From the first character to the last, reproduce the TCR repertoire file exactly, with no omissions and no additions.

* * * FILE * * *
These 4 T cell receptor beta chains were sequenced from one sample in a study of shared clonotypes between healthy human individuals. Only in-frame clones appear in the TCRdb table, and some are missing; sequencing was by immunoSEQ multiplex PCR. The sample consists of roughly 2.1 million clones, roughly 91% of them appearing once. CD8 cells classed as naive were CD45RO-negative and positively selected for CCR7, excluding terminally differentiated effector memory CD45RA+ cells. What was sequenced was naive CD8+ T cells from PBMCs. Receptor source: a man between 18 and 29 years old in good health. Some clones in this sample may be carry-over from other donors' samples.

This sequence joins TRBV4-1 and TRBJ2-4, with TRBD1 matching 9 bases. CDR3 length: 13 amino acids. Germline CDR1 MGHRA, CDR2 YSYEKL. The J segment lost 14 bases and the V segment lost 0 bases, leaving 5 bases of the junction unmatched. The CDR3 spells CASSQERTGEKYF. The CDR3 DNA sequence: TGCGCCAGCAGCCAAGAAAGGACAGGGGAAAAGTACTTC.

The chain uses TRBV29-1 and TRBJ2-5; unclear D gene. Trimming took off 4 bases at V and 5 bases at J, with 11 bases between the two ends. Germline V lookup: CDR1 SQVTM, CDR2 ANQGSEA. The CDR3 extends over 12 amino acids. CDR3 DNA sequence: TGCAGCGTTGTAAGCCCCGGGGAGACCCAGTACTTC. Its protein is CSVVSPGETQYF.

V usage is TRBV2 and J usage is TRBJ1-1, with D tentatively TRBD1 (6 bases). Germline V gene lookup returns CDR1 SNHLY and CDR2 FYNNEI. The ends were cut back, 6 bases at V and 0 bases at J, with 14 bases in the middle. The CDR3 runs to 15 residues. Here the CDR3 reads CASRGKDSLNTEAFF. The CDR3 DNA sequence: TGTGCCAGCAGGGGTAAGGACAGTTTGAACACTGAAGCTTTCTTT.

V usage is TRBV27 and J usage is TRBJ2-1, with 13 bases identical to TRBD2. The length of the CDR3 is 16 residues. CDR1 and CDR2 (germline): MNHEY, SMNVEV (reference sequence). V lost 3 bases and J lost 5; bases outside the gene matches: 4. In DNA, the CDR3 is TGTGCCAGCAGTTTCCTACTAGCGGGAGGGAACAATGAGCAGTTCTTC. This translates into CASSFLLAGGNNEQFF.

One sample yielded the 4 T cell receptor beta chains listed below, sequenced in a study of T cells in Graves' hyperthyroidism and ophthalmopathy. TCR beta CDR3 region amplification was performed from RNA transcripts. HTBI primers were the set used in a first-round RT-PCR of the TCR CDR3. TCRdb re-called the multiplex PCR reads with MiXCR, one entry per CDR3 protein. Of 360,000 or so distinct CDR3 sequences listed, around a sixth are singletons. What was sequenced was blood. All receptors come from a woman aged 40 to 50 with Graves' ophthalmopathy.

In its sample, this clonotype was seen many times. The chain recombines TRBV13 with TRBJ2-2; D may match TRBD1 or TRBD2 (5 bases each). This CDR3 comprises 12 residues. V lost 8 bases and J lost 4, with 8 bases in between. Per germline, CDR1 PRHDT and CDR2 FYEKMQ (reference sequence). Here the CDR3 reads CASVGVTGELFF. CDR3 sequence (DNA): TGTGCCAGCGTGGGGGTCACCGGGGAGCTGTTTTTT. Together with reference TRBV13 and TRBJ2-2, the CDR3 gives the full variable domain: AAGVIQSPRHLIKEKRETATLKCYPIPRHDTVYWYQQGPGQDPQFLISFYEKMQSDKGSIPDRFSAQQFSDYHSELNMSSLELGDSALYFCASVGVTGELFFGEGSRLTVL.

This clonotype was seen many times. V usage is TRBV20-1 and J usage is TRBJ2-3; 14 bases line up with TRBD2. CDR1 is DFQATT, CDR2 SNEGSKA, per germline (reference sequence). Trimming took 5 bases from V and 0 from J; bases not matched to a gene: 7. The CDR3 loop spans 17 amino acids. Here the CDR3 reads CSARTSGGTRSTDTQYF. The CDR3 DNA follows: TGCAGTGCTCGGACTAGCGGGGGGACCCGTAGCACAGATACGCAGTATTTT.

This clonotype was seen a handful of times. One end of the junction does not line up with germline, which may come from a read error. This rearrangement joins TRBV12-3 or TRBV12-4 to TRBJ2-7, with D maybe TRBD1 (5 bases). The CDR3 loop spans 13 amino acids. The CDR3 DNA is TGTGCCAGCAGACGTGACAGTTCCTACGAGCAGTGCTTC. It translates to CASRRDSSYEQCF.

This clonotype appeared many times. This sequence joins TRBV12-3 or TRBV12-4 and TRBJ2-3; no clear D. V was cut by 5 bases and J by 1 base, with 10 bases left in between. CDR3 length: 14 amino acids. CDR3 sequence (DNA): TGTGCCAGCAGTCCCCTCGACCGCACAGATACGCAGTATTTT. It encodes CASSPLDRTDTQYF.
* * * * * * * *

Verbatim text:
These 4 T cell receptor beta chains were sequenced from one sample in a study of shared clonotypes between healthy human individuals. Only in-frame clones appear in the TCRdb table, and some are missing; sequencing was by immunoSEQ multiplex PCR. The sample consists of roughly 2.1 million clones, roughly 91% of them appearing once. CD8 cells classed as naive were CD45RO-negative and positively selected for CCR7, excluding terminally differentiated effector memory CD45RA+ cells. What was sequenced was naive CD8+ T cells from PBMCs. Receptor source: a man between 18 and 29 years old in good health. Some clones in this sample may be carry-over from other donors' samples.

This sequence joins TRBV4-1 and TRBJ2-4, with TRBD1 matching 9 bases. CDR3 length: 13 amino acids. Germline CDR1 MGHRA, CDR2 YSYEKL. The J segment lost 14 bases and the V segment lost 0 bases, leaving 5 bases of the junction unmatched. The CDR3 spells CASSQERTGEKYF. The CDR3 DNA sequence: TGCGCCAGCAGCCAAGAAAGGACAGGGGAAAAGTACTTC.

The chain uses TRBV29-1 and TRBJ2-5; unclear D gene. Trimming took off 4 bases at V and 5 bases at J, with 11 bases between the two ends. Germline V lookup: CDR1 SQVTM, CDR2 ANQGSEA. The CDR3 extends over 12 amino acids. CDR3 DNA sequence: TGCAGCGTTGTAAGCCCCGGGGAGACCCAGTACTTC. Its protein is CSVVSPGETQYF.

V usage is TRBV2 and J usage is TRBJ1-1, with D tentatively TRBD1 (6 bases). Germline V gene lookup returns CDR1 SNHLY and CDR2 FYNNEI. The ends were cut back, 6 bases at V and 0 bases at J, with 14 bases in the middle. The CDR3 runs to 15 residues. Here the CDR3 reads CASRGKDSLNTEAFF. The CDR3 DNA sequence: TGTGCCAGCAGGGGTAAGGACAGTTTGAACACTGAAGCTTTCTTT.

V usage is TRBV27 and J usage is TRBJ2-1, with 13 bases identical to TRBD2. The length of the CDR3 is 16 residues. CDR1 and CDR2 (germline): MNHEY, SMNVEV (reference sequence). V lost 3 bases and J lost 5; bases outside the gene matches: 4. In DNA, the CDR3 is TGTGCCAGCAGTTTCCTACTAGCGGGAGGGAACAATGAGCAGTTCTTC. This translates into CASSFLLAGGNNEQFF.

One sample yielded the 4 T cell receptor beta chains listed below, sequenced in a study of T cells in Graves' hyperthyroidism and ophthalmopathy. TCR beta CDR3 region amplification was performed from RNA transcripts. HTBI primers were the set used in a first-round RT-PCR of the TCR CDR3. TCRdb re-called the multiplex PCR reads with MiXCR, one entry per CDR3 protein. Of 360,000 or so distinct CDR3 sequences listed, around a sixth are singletons. What was sequenced was blood. All receptors come from a woman aged 40 to 50 with Graves' ophthalmopathy.

In its sample, this clonotype was seen many times. The chain recombines TRBV13 with TRBJ2-2; D may match TRBD1 or TRBD2 (5 bases each). This CDR3 comprises 12 residues. V lost 8 bases and J lost 4, with 8 bases in between. Per germline, CDR1 PRHDT and CDR2 FYEKMQ (reference sequence). Here the CDR3 reads CASVGVTGELFF. CDR3 sequence (DNA): TGTGCCAGCGTGGGGGTCACCGGGGAGCTGTTTTTT. Together with reference TRBV13 and TRBJ2-2, the CDR3 gives the full variable domain: AAGVIQSPRHLIKEKRETATLKCYPIPRHDTVYWYQQGPGQDPQFLISFYEKMQSDKGSIPDRFSAQQFSDYHSELNMSSLELGDSALYFCASVGVTGELFFGEGSRLTVL.

This clonotype was seen many times. V usage is TRBV20-1 and J usage is TRBJ2-3; 14 bases line up with TRBD2. CDR1 is DFQATT, CDR2 SNEGSKA, per germline (reference sequence). Trimming took 5 bases from V and 0 from J; bases not matched to a gene: 7. The CDR3 loop spans 17 amino acids. Here the CDR3 reads CSARTSGGTRSTDTQYF. The CDR3 DNA follows: TGCAGTGCTCGGACTAGCGGGGGGACCCGTAGCACAGATACGCAGTATTTT.

This clonotype was seen a handful of times. One end of the junction does not line up with germline, which may come from a read error. This rearrangement joins TRBV12-3 or TRBV12-4 to TRBJ2-7, with D maybe TRBD1 (5 bases). The CDR3 loop spans 13 amino acids. The CDR3 DNA is TGTGCCAGCAGACGTGACAGTTCCTACGAGCAGTGCTTC. It translates to CASRRDSSYEQCF.

This clonotype appeared many times. This sequence joins TRBV12-3 or TRBV12-4 and TRBJ2-3; no clear D. V was cut by 5 bases and J by 1 base, with 10 bases left in between. CDR3 length: 14 amino acids. CDR3 sequence (DNA): TGTGCCAGCAGTCCCCTCGACCGCACAGATACGCAGTATTTT. It encodes CASSPLDRTDTQYF.